SHEFFIELD UNITED 2 v WATFORD 1: THERE were no ghost goals or contentious refereeing decisions.
Instead it was the penalty-box prowess of James Beattie, Sheffield United's most potent striker, which settled Saturday's encouter at Bramall Lane in the home side's favour and ensured his team ended one of the most turblent weeks in their history on a positive note.
Beattie, still feeling his way back to fitness after injury, finished emphatically at the far post to score for the first time since undergoing knee surgery during the close season.
With John-Joe O'Toole wiping out Gary Speed's opener, the match was delicately poised until the former England marksman powered home Billy Sharp's cross.
If his dramatic intervention, as United's assistant manager Sam Ellis suspects, marks the end of the healing process then both player and club should spend the rest of the campaign in rude health.
"That will do James the world of good," Ellis said. "He's back to his old cocky self in the dressing room.
"He's been unlucky because we got a couple of injuries and so we had to bring him back a little bit earlier than we'd have liked and, as a result, his touch hasn't always been quite there.
"But the goal will lift a lot off his mind and hopefully it's clear enough for him to get back to where we expect."
A potent Beattie, who has now netted on 23 occasions since last year's transfer from Everton, poses a deadly serious threat to the rest of the Championship as United attempt to lift themselves back into promotion contention.
But equally encouraging for Kevin Blackwell's side, as they ended a run of five games without a win, was Kyle Naughton's contribution.
Aged just 19, the talented right-back marked his full league debut with a performance of such composure and maturity that, even at this embryonic stage, it is obvious that United have unearthed a footballing gem sparkling with promise and potential.
"We don't want to go too overboard," Ellis said. "But he's very accomplished. You can see that.
"Without wishing to throw too many bouquets his way though, he was superb.
"Normally you'd want to bring a kid in when things are on a high but we didn't feel like we were taking a gamble with him.
"We've come out of a bad run but we still felt Kyle could be involved.
"He's a level-headed young man.
"The challenge for Kyle now is to reach those levels every week and get even better."
Naughton's impressive display against opponents whose own fitness problems show no sign of abating - goalkeeper Scott Loach was forced off during the early skirmishes with an horrific-sounding injury - was a triumph of simplicity and common sense.
Solid and uncomplicated at the back, the teenager also demonstrated sharp attacking instincts and, when the chance arose, intelligent pass selection.
Seven days after their controversial draw with Reading - the visitors from Berkshire profiting from a dreadful mistake by the match officials - Watford travelled north with a game-plan to frustrate the home crowd.
But when Speed pounced barely 50 seconds after kick-off, touching home from close range when Chris Morgan and Sharp helped on Greg Halford's long throw, it was immediately reduced to tatters.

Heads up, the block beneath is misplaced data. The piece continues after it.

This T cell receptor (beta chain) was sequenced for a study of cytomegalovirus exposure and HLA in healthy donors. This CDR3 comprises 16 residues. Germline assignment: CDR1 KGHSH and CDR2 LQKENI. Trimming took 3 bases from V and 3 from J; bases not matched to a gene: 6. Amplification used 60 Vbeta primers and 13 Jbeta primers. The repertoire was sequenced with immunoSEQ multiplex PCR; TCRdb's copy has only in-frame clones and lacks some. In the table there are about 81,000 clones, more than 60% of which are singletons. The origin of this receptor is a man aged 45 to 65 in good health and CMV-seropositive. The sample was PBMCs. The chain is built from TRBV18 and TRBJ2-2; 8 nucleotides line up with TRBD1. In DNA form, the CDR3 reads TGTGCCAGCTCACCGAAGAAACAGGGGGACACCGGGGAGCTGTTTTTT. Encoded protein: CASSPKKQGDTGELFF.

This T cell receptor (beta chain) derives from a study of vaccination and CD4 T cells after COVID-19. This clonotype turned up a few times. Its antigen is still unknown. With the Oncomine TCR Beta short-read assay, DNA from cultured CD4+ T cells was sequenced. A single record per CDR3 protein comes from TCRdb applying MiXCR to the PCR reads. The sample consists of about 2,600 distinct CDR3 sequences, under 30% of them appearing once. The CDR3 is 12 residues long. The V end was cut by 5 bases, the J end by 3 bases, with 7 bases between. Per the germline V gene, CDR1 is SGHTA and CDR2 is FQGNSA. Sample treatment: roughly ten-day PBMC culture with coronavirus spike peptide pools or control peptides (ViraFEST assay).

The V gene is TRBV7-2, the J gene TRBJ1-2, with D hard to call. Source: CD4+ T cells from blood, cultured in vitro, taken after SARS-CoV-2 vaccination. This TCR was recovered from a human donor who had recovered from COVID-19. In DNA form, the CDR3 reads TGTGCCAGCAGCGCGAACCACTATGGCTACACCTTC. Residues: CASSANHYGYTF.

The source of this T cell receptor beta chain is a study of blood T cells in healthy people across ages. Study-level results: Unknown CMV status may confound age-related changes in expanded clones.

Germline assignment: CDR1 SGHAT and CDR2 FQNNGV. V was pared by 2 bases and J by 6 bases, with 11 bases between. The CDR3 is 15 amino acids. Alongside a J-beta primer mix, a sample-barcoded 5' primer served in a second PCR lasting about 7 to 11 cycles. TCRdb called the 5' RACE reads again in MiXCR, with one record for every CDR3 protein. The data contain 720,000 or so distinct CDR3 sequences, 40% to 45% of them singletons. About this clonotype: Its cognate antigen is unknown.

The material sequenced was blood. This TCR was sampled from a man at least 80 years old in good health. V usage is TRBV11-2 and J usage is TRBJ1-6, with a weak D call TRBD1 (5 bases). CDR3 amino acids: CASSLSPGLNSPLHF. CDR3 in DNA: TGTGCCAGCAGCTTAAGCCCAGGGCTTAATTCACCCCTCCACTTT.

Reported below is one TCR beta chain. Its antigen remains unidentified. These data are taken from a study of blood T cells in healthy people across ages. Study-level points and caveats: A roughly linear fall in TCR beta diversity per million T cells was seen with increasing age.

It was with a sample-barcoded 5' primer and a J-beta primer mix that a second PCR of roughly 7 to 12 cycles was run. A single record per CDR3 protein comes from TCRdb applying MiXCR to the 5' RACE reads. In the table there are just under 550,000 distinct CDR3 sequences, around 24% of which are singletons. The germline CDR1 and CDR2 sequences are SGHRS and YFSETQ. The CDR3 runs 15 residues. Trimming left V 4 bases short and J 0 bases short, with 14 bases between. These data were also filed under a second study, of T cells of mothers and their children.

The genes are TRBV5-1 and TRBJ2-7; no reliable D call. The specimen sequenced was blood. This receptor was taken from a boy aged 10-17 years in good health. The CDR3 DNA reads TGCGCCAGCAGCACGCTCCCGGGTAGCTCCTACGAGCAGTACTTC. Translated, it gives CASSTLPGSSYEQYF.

The opportunity to frustrate supporters who, only a couple of hours after learning United had won a landmark legal victory over the Carlos Tevez Affair saw their heroes brutally dismantled in midweek by Arsenal, lay in ruins.
"We wanted to keep things tight but obviously we didn't," Watford manager Adrian Boothroyd admitted.
"We were undone too easily and paid the price.
"We spoke about staying tight and trying to make them a little bit nervous but that didn't happen.
"They got off to the perfect start."
"Scott looked very serious a one stage," Boothroyd added.
"He's torn all the abductor muscles off his pelvis and we were worried that there was internal bleeding. There was also a suggestion that he had damaged his spleen but, thankfully, that looks like it's a false alarm."
Neither Loach nor Richard Lee, who proved a more than able replacement, were culpable for either of United's efforts.
Blackwell, who has seen his tactics and selections come under premature scrutiny of late, will feel vindicated by the sight of his players engineering some incisive moves.
Beattie's winner came after one such passage - Sharp granted thespace to clip an inch-perfect ball into the danger zone
by Stephen Quinn's clever run.
Although United were far from at their fluid best, they were worthy victors here.
Loach denied Danny Webber before departing the field and the forward was involved in the move which saw Quinn warm Lee's gloves only for O'Toole to then dispatch a stooping header beyond Paddy Kenny.
Blackwell showed his displeasure on the touchline, indulging in a furious bout of finger-jabbing, but, when Beattie pounced and Sharp drew a superb reflex block from Lee on the turn, it was Boothroyd's turn to rage.
Only the width of the crossbar, which Speed hit moments before the whistle, saved him from combustion.
"We showed good character, especially given everything we've been through," Ellis, whose next task is to help prepare United for tomorrow's South Yorkshire derby at Doncaster, said.
"We had too after being pegged back. The boys showed what they are made of and that's pleasing."
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